While this measures are being taken, we are equally of the opinion that the issue of improved minimum wage for the Nigerian Workers should be expressly considered so that the purchasing power of the average worker can be enhanced to meet the challenges of a deregulated petroleum sector.
Promoting Food Safety Practices
Safe food is very essential for maintaining good health. Bacteria, viruses, parasites, and chemicals can heavily
contaminate food or water and cause foodborne illnesses. Therefore, the entire food chain must take necessary steps to prevent the spread of these illnesses. Proper handling, harvesting, processing, storage, distribution, preparation, and consumption of food are all crucial measures for promoting overall wellness and health.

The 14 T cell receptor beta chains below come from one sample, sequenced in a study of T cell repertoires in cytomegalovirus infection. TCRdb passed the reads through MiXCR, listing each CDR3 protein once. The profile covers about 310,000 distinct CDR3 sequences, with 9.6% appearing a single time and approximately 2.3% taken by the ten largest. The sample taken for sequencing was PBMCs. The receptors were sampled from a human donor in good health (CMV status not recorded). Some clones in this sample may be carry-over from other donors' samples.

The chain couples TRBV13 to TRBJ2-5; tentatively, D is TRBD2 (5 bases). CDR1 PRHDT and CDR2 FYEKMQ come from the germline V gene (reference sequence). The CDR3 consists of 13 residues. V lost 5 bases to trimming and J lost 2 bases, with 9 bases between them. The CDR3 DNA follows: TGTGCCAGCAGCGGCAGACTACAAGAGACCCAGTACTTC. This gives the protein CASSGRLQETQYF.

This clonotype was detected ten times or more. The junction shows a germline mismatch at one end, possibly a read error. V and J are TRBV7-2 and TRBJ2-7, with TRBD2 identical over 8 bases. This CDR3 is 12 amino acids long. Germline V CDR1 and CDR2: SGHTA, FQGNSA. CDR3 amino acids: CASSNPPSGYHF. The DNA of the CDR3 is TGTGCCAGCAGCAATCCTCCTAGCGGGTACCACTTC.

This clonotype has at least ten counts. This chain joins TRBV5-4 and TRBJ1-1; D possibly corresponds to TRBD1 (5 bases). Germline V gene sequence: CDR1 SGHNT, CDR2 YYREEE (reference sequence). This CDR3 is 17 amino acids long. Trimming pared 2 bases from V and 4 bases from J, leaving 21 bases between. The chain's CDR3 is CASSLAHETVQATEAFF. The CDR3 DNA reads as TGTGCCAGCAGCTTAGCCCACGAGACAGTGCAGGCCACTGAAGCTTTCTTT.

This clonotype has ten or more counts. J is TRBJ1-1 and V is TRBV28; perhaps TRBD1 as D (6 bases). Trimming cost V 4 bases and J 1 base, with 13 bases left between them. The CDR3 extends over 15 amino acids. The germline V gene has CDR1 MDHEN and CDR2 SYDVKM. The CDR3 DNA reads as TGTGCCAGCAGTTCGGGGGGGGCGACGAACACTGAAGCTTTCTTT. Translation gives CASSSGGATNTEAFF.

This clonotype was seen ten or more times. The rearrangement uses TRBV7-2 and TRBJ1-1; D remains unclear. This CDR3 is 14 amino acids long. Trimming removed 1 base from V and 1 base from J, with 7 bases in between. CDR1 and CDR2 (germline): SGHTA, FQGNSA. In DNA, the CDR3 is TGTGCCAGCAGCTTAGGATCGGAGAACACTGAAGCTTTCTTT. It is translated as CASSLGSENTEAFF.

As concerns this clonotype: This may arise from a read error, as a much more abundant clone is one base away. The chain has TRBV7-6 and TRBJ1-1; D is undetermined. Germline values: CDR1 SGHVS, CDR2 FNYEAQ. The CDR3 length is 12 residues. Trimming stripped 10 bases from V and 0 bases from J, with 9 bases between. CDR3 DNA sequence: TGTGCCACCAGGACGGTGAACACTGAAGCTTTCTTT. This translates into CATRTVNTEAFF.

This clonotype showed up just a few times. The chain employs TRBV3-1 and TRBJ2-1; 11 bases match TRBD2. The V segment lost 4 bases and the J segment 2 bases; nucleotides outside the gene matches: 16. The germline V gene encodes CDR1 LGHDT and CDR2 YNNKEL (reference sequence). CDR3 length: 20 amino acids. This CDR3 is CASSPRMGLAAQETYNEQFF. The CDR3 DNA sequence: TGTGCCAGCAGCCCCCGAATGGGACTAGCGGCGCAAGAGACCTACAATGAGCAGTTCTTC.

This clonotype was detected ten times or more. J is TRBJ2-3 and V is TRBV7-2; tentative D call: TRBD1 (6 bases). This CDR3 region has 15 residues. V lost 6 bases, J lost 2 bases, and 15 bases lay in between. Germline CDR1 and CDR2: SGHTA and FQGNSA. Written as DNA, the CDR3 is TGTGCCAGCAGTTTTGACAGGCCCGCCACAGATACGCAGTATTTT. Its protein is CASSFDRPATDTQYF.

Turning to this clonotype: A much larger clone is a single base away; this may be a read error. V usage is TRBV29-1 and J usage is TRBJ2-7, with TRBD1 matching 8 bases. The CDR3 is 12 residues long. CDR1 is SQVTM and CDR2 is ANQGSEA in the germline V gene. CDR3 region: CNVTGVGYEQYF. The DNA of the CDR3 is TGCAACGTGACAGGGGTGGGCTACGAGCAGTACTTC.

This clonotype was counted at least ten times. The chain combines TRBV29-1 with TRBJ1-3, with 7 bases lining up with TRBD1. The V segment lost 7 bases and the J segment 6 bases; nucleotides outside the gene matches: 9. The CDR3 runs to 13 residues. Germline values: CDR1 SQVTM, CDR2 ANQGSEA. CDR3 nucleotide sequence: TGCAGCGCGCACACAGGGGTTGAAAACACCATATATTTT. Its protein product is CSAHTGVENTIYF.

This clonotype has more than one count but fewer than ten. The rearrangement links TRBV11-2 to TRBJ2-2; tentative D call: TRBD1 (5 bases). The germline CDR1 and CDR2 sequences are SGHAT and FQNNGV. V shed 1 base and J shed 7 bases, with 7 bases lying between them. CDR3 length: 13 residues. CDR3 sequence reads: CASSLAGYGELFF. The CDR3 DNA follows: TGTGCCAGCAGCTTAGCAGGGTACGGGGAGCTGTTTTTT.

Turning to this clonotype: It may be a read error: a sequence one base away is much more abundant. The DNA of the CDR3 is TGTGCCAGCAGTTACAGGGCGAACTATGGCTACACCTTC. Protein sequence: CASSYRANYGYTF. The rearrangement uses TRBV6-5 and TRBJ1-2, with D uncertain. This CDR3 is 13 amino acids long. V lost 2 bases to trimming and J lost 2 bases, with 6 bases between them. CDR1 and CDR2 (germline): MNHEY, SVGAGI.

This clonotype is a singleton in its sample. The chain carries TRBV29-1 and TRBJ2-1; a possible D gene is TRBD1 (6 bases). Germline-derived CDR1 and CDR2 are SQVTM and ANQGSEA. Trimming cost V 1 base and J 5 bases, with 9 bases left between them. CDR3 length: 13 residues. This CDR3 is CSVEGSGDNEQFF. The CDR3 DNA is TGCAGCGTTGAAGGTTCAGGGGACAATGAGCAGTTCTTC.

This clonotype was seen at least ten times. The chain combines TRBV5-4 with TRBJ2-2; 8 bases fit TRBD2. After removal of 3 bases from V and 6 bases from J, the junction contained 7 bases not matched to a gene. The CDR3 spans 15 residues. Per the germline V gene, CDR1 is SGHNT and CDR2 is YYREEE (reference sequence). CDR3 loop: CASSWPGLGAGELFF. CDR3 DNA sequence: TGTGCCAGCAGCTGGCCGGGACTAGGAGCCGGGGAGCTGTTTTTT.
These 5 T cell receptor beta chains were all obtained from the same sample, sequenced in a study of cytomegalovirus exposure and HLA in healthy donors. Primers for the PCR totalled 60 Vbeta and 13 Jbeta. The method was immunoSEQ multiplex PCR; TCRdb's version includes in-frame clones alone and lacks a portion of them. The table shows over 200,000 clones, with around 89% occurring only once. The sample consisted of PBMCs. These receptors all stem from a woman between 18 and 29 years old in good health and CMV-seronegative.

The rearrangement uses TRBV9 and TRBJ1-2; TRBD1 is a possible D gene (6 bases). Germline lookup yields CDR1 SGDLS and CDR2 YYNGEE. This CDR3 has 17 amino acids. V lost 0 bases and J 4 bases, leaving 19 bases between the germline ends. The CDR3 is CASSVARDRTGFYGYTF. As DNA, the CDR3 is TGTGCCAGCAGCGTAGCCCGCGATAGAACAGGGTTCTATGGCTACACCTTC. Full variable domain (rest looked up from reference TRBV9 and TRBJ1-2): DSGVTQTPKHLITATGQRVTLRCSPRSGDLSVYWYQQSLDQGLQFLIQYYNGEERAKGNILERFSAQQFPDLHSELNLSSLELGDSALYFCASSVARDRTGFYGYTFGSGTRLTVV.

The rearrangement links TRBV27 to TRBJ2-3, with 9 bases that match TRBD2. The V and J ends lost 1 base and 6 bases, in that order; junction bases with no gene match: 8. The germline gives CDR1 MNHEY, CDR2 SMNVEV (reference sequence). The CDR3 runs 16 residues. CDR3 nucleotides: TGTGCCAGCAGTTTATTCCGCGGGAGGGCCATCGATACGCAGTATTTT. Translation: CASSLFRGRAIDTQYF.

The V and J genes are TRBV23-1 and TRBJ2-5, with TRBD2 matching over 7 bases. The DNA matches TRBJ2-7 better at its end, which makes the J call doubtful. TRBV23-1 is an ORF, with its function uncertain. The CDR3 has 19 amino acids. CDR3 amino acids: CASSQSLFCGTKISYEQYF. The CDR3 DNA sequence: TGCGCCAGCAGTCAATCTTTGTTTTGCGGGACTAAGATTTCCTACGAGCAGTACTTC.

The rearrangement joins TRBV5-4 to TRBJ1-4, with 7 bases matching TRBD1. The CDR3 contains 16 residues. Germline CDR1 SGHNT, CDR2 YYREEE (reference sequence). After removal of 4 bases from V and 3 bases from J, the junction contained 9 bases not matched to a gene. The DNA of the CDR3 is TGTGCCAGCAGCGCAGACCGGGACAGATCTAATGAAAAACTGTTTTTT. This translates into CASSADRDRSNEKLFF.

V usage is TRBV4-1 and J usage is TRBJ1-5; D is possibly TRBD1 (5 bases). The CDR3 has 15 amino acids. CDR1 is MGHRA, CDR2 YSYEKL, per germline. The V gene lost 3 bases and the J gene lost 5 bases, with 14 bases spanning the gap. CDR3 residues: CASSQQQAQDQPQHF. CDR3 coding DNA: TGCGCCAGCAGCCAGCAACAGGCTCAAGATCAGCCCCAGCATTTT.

More than 600 million people fall ill every year on account of unsafe food, jeopardizing public health and economies. Vulnerable populations, including women, children, conflict-affected individuals, and migrants, are most impacted. Contaminated food causes an estimated 420,000 annual deaths, and children under five are particularly at risk, with 125,000 dying each year, carrying 40 per cent of the foodborne disease burden.
World Food Safety Day (WFSD) is an annual occasion observed on the 7th of June with the key objective of creating awareness and promoting measures to avert, identify, and control foodborne threats. This undertaking has a substantive influence on numerous facets of our existence, encompassing sustenance, food security, human well-being, financial prosperity, agriculture, market access, tourism, and sustainable growth.